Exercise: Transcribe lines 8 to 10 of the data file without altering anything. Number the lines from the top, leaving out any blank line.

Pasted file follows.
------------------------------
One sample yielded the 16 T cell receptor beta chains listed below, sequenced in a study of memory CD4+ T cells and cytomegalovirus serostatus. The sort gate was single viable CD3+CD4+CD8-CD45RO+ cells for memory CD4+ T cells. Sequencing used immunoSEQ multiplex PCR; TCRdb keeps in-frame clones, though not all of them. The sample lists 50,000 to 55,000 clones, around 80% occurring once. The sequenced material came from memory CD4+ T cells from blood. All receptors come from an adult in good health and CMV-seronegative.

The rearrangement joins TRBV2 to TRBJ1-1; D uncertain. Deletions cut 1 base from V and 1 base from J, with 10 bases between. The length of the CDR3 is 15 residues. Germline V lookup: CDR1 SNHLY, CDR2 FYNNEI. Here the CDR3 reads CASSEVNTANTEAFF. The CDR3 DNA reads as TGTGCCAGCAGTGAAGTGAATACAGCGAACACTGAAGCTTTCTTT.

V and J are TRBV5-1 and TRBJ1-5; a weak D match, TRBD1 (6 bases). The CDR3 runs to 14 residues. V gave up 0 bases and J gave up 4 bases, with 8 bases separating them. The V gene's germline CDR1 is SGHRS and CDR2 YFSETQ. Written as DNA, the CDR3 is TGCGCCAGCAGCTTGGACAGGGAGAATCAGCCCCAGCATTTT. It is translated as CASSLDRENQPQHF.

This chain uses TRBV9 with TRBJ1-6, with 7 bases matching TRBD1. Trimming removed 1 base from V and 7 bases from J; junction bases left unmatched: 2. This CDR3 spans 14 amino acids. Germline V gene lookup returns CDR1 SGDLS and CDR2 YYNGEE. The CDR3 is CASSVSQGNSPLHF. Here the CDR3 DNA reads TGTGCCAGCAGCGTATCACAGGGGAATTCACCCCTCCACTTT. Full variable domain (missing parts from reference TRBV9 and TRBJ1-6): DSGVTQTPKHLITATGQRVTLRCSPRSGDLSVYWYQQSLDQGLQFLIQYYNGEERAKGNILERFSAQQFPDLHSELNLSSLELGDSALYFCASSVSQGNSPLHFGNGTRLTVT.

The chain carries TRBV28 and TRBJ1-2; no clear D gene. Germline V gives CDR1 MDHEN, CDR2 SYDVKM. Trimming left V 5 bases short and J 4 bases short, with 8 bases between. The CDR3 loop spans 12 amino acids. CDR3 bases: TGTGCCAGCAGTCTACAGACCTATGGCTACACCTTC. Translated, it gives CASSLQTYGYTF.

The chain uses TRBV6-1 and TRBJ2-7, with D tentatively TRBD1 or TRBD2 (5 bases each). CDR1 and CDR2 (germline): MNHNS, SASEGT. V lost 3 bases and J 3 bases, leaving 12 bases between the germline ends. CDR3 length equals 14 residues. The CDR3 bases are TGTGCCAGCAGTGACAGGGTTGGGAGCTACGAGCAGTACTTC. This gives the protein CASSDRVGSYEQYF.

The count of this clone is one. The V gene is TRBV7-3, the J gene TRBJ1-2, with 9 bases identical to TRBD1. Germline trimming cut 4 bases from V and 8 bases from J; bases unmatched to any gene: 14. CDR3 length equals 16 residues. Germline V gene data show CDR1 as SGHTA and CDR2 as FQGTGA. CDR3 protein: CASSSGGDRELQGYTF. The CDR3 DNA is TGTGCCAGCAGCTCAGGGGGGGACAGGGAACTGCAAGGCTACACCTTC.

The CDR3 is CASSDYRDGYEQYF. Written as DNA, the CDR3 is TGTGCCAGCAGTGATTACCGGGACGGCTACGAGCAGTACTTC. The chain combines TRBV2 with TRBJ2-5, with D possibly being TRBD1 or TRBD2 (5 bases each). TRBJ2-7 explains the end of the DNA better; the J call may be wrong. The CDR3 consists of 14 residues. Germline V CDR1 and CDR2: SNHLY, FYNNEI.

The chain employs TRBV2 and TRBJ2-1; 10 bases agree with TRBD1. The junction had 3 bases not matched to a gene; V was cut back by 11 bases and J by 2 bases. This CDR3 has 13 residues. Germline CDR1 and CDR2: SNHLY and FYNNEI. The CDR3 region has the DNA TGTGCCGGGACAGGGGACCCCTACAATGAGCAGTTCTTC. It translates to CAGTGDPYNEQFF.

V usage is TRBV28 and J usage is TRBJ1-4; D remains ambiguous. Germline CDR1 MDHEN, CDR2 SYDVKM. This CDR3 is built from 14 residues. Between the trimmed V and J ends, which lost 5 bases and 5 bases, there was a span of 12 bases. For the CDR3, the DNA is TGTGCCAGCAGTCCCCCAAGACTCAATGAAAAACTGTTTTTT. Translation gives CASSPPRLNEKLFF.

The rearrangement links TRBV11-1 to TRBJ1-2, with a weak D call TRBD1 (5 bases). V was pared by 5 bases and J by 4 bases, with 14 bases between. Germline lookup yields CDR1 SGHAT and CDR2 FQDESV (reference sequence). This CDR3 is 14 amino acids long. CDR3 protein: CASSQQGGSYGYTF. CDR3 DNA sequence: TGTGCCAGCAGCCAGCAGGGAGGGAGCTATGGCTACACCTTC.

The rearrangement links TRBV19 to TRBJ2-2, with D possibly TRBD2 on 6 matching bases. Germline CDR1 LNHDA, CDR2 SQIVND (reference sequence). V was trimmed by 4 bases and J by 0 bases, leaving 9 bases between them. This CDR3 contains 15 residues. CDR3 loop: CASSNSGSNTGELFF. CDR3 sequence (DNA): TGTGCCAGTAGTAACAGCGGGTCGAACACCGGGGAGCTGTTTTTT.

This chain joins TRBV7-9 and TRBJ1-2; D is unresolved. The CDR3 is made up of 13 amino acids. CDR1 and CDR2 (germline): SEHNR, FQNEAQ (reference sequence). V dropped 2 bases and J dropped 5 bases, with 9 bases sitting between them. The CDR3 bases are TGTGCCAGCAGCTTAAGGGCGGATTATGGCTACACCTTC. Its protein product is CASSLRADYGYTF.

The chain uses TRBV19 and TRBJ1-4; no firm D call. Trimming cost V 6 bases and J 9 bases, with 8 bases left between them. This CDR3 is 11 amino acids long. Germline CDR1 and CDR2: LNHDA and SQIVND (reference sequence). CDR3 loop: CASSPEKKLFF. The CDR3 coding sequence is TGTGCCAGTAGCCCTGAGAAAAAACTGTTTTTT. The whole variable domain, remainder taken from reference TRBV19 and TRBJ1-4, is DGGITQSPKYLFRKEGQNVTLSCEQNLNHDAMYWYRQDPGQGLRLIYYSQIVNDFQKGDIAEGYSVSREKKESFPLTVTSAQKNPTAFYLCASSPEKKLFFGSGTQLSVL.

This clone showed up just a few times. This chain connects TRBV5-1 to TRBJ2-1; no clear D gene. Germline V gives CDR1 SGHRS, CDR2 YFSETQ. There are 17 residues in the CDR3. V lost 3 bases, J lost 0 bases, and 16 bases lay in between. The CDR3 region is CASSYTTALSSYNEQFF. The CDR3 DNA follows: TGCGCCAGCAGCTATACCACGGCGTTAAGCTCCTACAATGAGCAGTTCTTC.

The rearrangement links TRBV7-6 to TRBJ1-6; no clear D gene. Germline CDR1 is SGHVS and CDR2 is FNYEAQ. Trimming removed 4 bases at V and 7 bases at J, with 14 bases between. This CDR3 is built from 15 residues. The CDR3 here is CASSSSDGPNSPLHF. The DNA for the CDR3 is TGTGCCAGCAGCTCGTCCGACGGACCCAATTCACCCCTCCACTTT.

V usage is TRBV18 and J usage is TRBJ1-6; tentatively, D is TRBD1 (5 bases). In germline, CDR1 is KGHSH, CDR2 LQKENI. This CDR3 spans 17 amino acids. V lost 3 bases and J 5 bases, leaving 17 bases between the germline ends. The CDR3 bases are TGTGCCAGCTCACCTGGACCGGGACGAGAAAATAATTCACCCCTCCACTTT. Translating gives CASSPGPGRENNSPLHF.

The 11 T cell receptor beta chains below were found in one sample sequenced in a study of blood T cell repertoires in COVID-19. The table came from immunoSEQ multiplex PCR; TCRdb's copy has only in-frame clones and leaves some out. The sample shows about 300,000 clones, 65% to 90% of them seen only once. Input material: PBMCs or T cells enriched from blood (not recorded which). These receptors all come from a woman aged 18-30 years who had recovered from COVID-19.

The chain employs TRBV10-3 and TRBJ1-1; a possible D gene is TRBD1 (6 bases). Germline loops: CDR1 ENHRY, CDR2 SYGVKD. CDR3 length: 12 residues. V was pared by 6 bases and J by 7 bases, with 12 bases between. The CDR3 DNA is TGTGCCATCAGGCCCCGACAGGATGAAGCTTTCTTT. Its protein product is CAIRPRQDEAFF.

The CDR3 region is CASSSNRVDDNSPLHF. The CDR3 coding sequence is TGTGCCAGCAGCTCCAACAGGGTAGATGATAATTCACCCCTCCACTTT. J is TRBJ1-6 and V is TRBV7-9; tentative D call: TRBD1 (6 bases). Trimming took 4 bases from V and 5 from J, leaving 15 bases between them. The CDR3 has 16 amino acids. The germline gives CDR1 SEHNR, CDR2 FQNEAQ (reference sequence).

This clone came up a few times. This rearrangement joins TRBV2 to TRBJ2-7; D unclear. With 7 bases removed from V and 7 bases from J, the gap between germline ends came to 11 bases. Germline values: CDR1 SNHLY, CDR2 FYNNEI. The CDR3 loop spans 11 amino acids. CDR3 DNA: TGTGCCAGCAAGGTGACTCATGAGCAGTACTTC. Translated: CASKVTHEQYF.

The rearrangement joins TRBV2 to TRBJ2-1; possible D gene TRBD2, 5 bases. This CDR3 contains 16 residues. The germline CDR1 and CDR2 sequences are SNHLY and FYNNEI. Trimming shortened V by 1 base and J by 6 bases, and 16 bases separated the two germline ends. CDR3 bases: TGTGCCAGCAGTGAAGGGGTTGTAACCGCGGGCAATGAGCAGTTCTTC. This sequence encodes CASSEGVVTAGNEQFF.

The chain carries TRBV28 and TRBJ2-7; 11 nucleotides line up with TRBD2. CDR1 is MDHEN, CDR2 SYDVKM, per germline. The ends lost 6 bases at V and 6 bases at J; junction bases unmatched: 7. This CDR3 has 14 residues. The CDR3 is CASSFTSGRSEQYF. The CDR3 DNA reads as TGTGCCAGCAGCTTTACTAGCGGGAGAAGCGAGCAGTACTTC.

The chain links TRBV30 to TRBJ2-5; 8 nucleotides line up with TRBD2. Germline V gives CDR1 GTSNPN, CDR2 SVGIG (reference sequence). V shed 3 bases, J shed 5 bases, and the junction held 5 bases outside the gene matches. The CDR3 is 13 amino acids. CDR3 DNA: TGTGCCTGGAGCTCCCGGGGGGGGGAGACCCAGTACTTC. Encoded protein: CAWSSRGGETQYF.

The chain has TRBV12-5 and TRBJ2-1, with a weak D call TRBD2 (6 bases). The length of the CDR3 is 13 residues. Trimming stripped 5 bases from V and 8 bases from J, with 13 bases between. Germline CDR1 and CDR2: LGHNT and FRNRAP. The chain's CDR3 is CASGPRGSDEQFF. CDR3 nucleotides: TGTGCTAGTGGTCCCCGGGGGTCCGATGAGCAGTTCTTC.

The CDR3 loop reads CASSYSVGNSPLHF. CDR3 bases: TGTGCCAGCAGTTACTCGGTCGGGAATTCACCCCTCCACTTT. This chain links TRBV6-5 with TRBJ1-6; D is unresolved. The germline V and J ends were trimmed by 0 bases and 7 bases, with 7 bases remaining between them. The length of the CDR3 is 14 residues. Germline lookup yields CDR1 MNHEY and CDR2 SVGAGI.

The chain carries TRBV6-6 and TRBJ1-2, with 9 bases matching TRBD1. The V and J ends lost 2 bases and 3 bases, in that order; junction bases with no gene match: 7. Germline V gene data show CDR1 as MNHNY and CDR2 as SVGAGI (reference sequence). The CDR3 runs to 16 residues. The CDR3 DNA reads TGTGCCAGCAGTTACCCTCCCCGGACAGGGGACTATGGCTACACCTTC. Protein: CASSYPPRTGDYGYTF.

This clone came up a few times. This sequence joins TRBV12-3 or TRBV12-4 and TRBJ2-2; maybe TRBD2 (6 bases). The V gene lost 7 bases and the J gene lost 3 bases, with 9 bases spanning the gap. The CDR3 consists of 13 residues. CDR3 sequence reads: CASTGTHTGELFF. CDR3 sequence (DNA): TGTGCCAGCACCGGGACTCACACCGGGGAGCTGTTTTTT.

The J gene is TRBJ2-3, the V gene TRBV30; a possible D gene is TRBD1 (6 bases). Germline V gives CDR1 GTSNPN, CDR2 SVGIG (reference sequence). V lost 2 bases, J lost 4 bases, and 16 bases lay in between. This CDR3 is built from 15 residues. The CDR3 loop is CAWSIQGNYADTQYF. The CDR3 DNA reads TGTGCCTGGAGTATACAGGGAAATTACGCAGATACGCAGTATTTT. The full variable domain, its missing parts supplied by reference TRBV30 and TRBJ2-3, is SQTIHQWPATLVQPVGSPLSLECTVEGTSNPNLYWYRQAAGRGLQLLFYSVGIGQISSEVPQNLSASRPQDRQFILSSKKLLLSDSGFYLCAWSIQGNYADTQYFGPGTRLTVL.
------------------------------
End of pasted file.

The CDR3 is CASSDYRDGYEQYF. Written as DNA, the CDR3 is TGTGCCAGCAGTGATTACCGGGACGGCTACGAGCAGTACTTC. The chain combines TRBV2 with TRBJ2-5, with D possibly being TRBD1 or TRBD2 (5 bases each). TRBJ2-7 explains the end of the DNA better; the J call may be wrong. The CDR3 consists of 14 residues. Germline V CDR1 and CDR2: SNHLY, FYNNEI.

The chain employs TRBV2 and TRBJ2-1; 10 bases agree with TRBD1. The junction had 3 bases not matched to a gene; V was cut back by 11 bases and J by 2 bases. This CDR3 has 13 residues. Germline CDR1 and CDR2: SNHLY and FYNNEI. The CDR3 region has the DNA TGTGCCGGGACAGGGGACCCCTACAATGAGCAGTTCTTC. It translates to CAGTGDPYNEQFF.

V usage is TRBV28 and J usage is TRBJ1-4; D remains ambiguous. Germline CDR1 MDHEN, CDR2 SYDVKM. This CDR3 is built from 14 residues. Between the trimmed V and J ends, which lost 5 bases and 5 bases, there was a span of 12 bases. For the CDR3, the DNA is TGTGCCAGCAGTCCCCCAAGACTCAATGAAAAACTGTTTTTT. Translation gives CASSPPRLNEKLFF.